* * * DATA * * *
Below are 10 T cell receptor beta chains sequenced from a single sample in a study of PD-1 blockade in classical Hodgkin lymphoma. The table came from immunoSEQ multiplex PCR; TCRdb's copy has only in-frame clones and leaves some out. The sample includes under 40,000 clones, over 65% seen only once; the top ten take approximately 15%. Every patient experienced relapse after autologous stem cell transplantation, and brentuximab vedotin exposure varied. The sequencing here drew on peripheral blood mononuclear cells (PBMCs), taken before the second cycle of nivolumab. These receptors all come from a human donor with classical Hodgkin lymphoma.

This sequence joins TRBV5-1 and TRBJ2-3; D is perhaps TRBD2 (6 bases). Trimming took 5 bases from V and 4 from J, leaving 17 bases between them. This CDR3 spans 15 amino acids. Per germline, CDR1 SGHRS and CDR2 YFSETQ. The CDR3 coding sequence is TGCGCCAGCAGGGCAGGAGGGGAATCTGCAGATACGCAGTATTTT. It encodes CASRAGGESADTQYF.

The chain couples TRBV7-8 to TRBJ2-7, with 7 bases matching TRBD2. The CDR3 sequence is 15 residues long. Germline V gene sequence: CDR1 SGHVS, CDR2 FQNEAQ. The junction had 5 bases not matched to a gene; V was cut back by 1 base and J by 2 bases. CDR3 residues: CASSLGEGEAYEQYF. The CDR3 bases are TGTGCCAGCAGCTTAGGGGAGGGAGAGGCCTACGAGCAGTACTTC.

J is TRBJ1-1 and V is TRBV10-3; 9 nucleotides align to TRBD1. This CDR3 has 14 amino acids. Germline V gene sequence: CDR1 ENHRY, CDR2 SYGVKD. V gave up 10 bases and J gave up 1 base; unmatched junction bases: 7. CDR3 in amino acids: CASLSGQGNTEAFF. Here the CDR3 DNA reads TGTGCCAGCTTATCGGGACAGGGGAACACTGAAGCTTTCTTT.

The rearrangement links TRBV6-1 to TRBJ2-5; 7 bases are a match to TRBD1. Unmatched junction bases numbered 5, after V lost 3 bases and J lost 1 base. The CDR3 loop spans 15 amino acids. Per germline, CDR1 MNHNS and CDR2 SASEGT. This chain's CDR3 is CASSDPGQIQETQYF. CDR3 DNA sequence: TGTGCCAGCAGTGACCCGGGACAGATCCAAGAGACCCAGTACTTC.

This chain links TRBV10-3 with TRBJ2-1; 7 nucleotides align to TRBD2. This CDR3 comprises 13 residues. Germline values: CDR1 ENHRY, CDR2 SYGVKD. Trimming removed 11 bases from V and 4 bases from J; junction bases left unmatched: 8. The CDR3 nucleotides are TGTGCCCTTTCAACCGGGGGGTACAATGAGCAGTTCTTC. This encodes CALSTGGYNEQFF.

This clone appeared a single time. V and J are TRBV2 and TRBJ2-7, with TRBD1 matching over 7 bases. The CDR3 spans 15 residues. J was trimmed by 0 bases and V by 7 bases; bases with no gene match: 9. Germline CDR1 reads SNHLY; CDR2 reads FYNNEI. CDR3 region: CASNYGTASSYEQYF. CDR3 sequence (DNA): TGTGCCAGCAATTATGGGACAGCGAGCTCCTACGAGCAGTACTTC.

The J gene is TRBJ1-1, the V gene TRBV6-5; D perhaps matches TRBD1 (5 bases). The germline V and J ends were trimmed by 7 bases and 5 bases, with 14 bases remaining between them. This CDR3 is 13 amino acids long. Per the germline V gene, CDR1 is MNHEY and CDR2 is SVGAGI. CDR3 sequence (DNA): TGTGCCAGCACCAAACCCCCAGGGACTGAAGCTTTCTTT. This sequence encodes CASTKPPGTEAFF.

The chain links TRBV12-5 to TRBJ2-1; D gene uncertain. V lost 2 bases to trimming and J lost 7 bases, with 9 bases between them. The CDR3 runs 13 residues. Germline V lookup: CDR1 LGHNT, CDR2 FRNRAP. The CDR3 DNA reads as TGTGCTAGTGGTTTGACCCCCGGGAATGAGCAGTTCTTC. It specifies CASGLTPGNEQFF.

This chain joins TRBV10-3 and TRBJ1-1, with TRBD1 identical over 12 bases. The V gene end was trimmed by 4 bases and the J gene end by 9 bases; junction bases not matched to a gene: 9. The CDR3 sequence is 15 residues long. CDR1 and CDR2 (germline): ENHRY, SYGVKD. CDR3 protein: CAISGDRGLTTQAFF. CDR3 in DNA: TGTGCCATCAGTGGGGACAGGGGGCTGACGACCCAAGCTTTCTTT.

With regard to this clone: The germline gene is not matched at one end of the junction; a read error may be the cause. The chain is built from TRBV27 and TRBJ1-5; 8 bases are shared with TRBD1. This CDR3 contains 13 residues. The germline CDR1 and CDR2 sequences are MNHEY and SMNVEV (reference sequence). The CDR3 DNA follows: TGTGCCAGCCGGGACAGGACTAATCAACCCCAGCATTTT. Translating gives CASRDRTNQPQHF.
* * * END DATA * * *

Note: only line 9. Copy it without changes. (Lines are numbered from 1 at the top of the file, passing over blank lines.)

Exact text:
The chain links TRBV12-5 to TRBJ2-1; D gene uncertain. V lost 2 bases to trimming and J lost 7 bases, with 9 bases between them. The CDR3 runs 13 residues. Germline V lookup: CDR1 LGHNT, CDR2 FRNRAP. The CDR3 DNA reads as TGTGCTAGTGGTTTGACCCCCGGGAATGAGCAGTTCTTC. It specifies CASGLTPGNEQFF.